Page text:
Finding Joshua Damron’s Grave
An experience at the Dameron-Damron Family Association Reunion,
Cabwaylingo State Forest, WV, 2000
by Paul L. Damron
I’m a newcomer to genealogy. I’d heard my dad talk about various family and ancestors for years. Despite my general fascination with history, I never picked up on it. As the years have gone by, however, I have found myself increasingly fascinated. A few years ago, Dad told me about his linking up with the Dameron-Damron Family Association and having made the connection between our family and the larger body of research done by others. He was thrilled.
In 1996 Dad asked me to take him to the Cabwaylingo Reunion. He and Mom are retired now in Reno, Nevada, and he was visiting Ohio and Kentucky. He had corresponded with several Association members but had not met them in person. We had a great time. In 1998, we joined the reunion again and had an even better time. We knew people in the group, and the camaraderie was wonderful.
Dad has been unable to travel the last couple of years and I decided to return to the Dameron-Damron gathering on my own. I still did not have a real grasp on how this genealogy stuff works.
This year I got it! It really started with Dad’s last trip to Kentucky. We went back to his hometown, Catlettsburg, in Boyd County, Kentucky. He had wanted to find his grandfather’s grave. Dad told me about his memories of his grandpa. He had last seen him in 1941, just before he went off to Washington, D.C., to seek adventure and see the World. Dad had just graduated from college and he and his grandpa were living at the Haywood Hotel in Catlettsburg. The hotel was owned and operated by his aunt Mary.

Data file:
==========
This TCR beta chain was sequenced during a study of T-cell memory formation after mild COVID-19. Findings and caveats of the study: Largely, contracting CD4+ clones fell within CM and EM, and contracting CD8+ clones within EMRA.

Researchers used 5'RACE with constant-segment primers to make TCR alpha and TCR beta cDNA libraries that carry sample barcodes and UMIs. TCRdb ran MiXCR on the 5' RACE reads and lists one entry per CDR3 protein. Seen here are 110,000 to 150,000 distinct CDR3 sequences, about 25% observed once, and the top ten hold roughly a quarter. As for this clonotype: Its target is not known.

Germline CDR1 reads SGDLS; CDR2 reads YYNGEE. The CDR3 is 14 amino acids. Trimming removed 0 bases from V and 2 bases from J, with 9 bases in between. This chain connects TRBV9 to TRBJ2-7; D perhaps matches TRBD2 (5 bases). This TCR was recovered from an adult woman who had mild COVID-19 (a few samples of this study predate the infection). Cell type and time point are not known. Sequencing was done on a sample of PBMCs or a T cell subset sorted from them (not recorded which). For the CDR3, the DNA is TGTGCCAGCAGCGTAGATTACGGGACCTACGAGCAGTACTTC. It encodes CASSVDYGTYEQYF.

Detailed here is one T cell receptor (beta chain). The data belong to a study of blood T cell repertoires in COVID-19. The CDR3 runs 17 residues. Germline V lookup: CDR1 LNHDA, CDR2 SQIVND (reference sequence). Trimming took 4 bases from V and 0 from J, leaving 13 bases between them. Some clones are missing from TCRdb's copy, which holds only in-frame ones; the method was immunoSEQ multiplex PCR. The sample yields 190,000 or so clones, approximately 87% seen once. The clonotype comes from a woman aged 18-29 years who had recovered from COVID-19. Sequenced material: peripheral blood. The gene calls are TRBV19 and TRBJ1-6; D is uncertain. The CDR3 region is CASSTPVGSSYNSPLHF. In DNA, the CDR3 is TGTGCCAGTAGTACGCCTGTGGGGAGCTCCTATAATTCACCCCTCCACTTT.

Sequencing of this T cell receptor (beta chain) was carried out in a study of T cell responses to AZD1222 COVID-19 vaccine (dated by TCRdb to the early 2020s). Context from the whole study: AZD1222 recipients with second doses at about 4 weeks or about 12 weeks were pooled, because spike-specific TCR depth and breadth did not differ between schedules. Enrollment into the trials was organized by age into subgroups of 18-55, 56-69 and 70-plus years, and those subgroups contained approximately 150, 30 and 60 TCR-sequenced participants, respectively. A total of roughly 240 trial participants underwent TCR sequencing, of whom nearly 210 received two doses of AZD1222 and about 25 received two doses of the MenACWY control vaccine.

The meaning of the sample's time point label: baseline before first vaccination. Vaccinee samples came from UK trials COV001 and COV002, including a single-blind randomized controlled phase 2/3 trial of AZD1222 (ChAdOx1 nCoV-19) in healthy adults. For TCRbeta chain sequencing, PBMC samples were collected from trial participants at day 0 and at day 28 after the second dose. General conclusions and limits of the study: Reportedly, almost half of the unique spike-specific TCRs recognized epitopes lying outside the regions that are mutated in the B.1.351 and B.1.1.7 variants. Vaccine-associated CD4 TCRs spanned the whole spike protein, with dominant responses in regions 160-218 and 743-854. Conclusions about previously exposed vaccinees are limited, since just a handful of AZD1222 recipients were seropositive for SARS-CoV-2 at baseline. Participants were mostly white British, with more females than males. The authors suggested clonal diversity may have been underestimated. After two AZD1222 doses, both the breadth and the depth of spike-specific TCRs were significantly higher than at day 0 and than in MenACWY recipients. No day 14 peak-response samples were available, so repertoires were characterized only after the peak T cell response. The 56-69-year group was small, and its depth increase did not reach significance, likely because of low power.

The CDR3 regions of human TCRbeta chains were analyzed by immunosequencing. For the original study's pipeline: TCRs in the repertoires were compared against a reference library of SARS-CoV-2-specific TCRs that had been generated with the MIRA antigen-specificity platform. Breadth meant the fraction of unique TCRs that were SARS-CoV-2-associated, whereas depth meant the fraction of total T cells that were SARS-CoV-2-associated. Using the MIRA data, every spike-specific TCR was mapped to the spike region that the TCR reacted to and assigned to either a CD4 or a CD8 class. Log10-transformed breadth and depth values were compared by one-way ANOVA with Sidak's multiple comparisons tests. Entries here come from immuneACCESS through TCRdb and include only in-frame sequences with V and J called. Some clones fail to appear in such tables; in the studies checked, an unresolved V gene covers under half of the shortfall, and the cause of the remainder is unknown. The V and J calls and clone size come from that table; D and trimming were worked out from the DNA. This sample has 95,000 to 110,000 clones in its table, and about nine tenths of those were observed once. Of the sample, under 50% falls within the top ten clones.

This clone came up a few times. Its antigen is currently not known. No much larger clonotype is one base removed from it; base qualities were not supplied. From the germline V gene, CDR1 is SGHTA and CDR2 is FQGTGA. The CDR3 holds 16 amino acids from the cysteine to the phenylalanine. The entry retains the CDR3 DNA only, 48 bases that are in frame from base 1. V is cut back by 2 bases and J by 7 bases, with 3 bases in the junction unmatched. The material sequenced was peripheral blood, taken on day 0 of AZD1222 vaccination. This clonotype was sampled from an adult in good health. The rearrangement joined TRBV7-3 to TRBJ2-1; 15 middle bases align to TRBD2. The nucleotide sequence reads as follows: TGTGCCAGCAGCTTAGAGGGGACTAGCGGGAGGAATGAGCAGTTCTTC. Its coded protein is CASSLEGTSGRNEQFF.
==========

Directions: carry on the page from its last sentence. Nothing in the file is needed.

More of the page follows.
He said that he remembered as a child playing near the family cemetery along Cannonsburg Pike. We drove up and down the road and even talked to several people looking for the small cemetery. He remembered it being a short way up from the road but as we drove around it was evident that the many years which had passed had brought too many changes, old landmarks gone and new homes and businesses where there had been none. He was disappointed, as if a man in his eighties ought to remember the hills as they were in his twenties and again find his way among the trees and rocks he left behind so long ago.
I thought there ought to be a way to find my great-grandfather’s grave on that hill.
I got lots of ideas about how to go about finding Joshua Damron’s grave. My adventure began at the Boyd County Library in Ashland. There, I looked through the microfilm record of the Ashland Daily Independent. I found a front-page notice of his death in the Wednesday Evening Edition of April 5, 1942: “ Death Claims Rev. Damron Wednesday, Widely-Known Clergyman Succumbs At Catlettsburg.”
The news account told of the funeral and burial plans, “Funeral services will be conducted from the United Baptist Church, Hampton City, Catlettsburg, Thursday afternoon at 2 o’clock with burial following in the Stevens cemetery on the Cannonsburg Pike.” At the library, I looked at some topographical maps of the area but these were not much help at all. I found that the library had a spacious rooms devoted to genealogy and next, I looked there.